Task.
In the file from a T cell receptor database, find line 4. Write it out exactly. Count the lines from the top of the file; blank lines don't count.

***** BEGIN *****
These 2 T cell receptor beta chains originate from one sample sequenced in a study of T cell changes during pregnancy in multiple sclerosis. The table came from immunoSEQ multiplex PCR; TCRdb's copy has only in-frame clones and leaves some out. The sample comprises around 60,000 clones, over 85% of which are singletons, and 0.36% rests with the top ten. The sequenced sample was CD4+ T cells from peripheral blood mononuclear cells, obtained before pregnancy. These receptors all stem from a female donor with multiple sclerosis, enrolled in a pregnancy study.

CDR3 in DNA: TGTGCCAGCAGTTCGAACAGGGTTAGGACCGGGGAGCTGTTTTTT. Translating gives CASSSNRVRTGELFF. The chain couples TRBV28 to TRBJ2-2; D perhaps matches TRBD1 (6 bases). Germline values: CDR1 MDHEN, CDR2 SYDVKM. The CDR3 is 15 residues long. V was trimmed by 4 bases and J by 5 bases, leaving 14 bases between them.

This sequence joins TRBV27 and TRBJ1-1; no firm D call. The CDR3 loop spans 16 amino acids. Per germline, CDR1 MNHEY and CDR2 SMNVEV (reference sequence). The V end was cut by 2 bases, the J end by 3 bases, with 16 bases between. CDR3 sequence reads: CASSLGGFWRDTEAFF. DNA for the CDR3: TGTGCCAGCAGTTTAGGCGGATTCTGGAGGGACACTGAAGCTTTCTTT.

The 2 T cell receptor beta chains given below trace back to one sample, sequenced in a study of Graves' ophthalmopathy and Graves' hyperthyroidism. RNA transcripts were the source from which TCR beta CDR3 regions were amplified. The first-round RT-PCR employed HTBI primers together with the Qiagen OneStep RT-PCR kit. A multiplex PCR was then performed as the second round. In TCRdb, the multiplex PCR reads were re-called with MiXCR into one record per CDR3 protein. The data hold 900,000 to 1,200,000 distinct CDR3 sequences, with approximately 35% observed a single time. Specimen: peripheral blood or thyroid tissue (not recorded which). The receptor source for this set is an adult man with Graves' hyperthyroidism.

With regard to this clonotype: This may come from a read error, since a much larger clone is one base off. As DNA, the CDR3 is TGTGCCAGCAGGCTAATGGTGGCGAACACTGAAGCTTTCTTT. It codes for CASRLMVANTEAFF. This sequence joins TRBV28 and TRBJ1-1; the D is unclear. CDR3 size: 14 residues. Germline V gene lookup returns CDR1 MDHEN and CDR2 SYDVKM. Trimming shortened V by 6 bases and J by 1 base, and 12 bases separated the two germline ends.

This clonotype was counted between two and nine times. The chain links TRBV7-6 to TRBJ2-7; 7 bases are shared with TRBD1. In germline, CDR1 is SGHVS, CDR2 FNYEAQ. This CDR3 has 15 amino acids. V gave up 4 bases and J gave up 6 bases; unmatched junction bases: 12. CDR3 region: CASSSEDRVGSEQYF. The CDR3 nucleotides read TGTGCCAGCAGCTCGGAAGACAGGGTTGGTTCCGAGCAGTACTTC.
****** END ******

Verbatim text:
The 2 T cell receptor beta chains given below trace back to one sample, sequenced in a study of Graves' ophthalmopathy and Graves' hyperthyroidism. RNA transcripts were the source from which TCR beta CDR3 regions were amplified. The first-round RT-PCR employed HTBI primers together with the Qiagen OneStep RT-PCR kit. A multiplex PCR was then performed as the second round. In TCRdb, the multiplex PCR reads were re-called with MiXCR into one record per CDR3 protein. The data hold 900,000 to 1,200,000 distinct CDR3 sequences, with approximately 35% observed a single time. Specimen: peripheral blood or thyroid tissue (not recorded which). The receptor source for this set is an adult man with Graves' hyperthyroidism.